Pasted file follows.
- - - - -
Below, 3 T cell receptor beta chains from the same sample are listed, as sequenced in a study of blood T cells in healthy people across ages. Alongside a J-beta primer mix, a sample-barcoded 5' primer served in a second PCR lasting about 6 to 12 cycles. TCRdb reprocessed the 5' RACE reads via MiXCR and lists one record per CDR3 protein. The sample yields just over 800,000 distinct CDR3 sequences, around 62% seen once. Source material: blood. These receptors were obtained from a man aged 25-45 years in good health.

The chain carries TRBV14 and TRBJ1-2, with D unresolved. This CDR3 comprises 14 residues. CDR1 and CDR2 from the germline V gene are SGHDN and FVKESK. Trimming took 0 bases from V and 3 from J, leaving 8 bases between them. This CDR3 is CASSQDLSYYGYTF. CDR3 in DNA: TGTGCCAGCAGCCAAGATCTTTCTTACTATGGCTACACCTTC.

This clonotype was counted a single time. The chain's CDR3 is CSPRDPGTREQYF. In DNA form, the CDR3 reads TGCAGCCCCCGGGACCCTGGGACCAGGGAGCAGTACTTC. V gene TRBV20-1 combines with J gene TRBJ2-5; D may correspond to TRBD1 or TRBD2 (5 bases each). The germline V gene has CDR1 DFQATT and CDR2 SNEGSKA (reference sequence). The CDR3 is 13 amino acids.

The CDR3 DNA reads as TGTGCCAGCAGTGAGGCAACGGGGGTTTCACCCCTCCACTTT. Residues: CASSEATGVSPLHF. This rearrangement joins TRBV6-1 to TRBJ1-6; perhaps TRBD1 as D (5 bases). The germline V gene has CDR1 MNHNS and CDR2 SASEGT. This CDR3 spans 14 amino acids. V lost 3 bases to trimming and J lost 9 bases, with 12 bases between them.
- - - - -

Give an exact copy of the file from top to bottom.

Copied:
Below, 3 T cell receptor beta chains from the same sample are listed, as sequenced in a study of blood T cells in healthy people across ages. Alongside a J-beta primer mix, a sample-barcoded 5' primer served in a second PCR lasting about 6 to 12 cycles. TCRdb reprocessed the 5' RACE reads via MiXCR and lists one record per CDR3 protein. The sample yields just over 800,000 distinct CDR3 sequences, around 62% seen once. Source material: blood. These receptors were obtained from a man aged 25-45 years in good health.

The chain carries TRBV14 and TRBJ1-2, with D unresolved. This CDR3 comprises 14 residues. CDR1 and CDR2 from the germline V gene are SGHDN and FVKESK. Trimming took 0 bases from V and 3 from J, leaving 8 bases between them. This CDR3 is CASSQDLSYYGYTF. CDR3 in DNA: TGTGCCAGCAGCCAAGATCTTTCTTACTATGGCTACACCTTC.

This clonotype was counted a single time. The chain's CDR3 is CSPRDPGTREQYF. In DNA form, the CDR3 reads TGCAGCCCCCGGGACCCTGGGACCAGGGAGCAGTACTTC. V gene TRBV20-1 combines with J gene TRBJ2-5; D may correspond to TRBD1 or TRBD2 (5 bases each). The germline V gene has CDR1 DFQATT and CDR2 SNEGSKA (reference sequence). The CDR3 is 13 amino acids.

The CDR3 DNA reads as TGTGCCAGCAGTGAGGCAACGGGGGTTTCACCCCTCCACTTT. Residues: CASSEATGVSPLHF. This rearrangement joins TRBV6-1 to TRBJ1-6; perhaps TRBD1 as D (5 bases). The germline V gene has CDR1 MNHNS and CDR2 SASEGT. This CDR3 spans 14 amino acids. V lost 3 bases to trimming and J lost 9 bases, with 12 bases between them.